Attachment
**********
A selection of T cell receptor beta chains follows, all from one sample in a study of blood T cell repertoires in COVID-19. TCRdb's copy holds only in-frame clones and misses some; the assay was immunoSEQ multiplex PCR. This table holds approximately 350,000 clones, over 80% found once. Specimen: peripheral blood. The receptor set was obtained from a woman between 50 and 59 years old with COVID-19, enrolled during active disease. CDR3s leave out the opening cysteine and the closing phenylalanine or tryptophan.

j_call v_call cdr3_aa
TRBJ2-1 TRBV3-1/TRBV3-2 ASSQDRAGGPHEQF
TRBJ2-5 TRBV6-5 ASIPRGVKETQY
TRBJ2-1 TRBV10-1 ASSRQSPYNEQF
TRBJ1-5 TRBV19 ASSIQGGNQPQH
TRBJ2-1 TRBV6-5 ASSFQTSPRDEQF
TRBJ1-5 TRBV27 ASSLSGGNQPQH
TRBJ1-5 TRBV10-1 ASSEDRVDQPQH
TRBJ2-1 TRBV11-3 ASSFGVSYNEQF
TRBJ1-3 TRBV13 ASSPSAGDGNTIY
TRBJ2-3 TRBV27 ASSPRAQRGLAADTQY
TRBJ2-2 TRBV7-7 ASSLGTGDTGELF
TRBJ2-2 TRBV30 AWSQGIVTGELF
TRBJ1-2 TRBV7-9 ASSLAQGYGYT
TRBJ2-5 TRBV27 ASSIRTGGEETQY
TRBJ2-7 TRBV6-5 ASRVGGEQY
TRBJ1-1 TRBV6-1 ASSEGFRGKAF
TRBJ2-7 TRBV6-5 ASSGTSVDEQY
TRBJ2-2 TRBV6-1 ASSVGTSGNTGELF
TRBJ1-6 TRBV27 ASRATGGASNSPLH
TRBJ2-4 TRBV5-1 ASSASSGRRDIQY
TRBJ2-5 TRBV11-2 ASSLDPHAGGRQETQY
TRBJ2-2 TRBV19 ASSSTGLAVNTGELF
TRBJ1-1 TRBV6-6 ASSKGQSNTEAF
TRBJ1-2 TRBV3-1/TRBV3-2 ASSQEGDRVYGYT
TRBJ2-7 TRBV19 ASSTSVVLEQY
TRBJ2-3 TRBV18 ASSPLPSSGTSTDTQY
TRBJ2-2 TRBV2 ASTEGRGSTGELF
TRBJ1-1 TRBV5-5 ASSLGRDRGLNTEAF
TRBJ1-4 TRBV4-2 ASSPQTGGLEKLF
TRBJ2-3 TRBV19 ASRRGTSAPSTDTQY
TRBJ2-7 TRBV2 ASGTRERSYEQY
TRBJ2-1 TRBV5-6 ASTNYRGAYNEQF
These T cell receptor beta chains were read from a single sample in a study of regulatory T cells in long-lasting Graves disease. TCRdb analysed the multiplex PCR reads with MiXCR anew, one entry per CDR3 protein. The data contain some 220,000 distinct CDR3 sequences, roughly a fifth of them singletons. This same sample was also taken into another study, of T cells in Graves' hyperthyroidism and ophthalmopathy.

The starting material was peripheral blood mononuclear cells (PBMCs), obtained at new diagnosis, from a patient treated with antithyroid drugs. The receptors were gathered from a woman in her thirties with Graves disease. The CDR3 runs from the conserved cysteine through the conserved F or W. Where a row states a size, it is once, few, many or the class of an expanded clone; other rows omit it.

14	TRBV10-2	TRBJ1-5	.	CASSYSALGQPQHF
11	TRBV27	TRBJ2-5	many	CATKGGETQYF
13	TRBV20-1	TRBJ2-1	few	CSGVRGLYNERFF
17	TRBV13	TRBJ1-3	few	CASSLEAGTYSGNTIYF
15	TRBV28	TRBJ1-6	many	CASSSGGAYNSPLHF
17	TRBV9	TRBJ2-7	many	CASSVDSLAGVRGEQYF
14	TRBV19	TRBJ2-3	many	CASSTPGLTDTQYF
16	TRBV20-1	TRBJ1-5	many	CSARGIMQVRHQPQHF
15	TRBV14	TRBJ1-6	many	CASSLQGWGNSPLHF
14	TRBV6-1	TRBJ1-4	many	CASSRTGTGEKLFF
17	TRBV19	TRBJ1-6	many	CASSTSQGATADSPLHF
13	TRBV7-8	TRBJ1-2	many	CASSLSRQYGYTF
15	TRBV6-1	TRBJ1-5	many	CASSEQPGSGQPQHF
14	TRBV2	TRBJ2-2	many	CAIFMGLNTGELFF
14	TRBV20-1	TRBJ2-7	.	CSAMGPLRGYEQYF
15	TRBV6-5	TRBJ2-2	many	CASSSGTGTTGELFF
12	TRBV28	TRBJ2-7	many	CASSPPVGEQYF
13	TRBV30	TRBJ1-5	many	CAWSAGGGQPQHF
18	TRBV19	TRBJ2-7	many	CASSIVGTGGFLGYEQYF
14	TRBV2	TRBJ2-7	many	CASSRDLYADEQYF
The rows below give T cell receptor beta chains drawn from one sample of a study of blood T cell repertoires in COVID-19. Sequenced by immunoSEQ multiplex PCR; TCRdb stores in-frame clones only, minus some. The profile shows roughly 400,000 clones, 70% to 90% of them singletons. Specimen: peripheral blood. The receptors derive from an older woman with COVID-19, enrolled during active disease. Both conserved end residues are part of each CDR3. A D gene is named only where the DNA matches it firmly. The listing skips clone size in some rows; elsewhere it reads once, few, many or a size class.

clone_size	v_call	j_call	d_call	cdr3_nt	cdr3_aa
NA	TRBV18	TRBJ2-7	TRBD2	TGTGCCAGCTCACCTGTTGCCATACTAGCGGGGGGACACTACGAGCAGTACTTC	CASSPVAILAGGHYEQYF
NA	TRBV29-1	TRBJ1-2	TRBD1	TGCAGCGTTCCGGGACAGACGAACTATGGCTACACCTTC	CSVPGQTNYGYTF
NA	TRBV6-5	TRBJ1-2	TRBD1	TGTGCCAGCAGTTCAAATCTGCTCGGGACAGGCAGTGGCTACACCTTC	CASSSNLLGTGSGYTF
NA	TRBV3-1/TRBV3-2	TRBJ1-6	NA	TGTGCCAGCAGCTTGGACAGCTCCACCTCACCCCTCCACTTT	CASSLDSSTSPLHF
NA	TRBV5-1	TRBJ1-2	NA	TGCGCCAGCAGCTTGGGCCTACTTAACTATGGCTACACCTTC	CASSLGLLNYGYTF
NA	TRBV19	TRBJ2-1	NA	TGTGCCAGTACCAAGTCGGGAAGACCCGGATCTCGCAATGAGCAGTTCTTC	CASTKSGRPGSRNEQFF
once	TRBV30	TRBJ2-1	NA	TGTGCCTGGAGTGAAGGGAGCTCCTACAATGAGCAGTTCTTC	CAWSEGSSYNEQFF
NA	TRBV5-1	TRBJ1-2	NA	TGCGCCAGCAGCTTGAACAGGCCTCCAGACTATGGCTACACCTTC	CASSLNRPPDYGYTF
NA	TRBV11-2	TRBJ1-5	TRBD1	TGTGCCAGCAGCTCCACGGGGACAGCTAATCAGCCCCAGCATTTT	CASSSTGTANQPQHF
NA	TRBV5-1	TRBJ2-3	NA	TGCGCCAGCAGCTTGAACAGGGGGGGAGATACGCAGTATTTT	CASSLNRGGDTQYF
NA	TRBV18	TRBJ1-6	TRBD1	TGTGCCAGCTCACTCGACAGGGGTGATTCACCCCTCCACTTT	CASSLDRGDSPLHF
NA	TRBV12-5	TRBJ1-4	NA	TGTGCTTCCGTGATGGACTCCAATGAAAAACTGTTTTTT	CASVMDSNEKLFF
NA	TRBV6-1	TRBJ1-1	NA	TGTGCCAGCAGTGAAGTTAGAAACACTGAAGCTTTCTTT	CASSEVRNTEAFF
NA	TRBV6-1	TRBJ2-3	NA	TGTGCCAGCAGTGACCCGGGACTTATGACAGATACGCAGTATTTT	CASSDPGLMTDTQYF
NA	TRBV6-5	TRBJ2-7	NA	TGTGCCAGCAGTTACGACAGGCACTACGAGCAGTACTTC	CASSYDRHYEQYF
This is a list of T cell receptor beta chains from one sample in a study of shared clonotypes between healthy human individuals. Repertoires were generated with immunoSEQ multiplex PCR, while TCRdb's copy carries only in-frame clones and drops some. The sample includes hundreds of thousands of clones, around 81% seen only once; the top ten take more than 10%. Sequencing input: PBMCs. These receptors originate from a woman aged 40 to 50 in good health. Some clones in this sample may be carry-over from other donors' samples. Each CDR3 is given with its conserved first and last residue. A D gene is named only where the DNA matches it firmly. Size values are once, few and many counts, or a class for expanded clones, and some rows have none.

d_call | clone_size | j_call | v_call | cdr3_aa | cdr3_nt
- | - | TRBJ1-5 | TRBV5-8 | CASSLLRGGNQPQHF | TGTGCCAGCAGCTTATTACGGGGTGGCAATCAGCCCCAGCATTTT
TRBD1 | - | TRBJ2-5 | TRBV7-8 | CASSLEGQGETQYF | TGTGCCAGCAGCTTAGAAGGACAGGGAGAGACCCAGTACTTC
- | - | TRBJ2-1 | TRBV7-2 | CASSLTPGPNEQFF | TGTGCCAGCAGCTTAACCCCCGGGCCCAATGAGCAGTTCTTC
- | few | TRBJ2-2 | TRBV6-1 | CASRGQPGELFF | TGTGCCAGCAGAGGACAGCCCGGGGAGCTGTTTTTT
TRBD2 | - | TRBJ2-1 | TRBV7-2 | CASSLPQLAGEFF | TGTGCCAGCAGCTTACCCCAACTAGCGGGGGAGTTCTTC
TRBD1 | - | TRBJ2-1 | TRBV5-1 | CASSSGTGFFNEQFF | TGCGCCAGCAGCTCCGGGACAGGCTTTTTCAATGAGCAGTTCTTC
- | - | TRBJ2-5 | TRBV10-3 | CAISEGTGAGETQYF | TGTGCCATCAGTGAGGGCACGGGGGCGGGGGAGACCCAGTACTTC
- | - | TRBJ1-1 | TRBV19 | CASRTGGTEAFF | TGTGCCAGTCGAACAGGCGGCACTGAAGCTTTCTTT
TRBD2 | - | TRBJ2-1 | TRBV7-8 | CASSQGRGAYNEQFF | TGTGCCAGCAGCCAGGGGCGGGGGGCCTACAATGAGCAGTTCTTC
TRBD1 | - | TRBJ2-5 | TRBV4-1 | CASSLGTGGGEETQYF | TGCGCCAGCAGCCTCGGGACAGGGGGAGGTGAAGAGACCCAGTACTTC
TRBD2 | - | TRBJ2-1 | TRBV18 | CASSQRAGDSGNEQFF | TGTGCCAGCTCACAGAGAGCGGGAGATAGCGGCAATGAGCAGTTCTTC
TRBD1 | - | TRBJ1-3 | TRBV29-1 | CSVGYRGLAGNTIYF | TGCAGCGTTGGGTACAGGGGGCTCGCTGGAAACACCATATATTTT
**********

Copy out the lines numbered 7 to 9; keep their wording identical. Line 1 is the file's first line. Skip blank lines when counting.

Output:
TRBJ2-1 TRBV6-5 ASSFQTSPRDEQF
TRBJ1-5 TRBV27 ASSLSGGNQPQH
TRBJ1-5 TRBV10-1 ASSEDRVDQPQH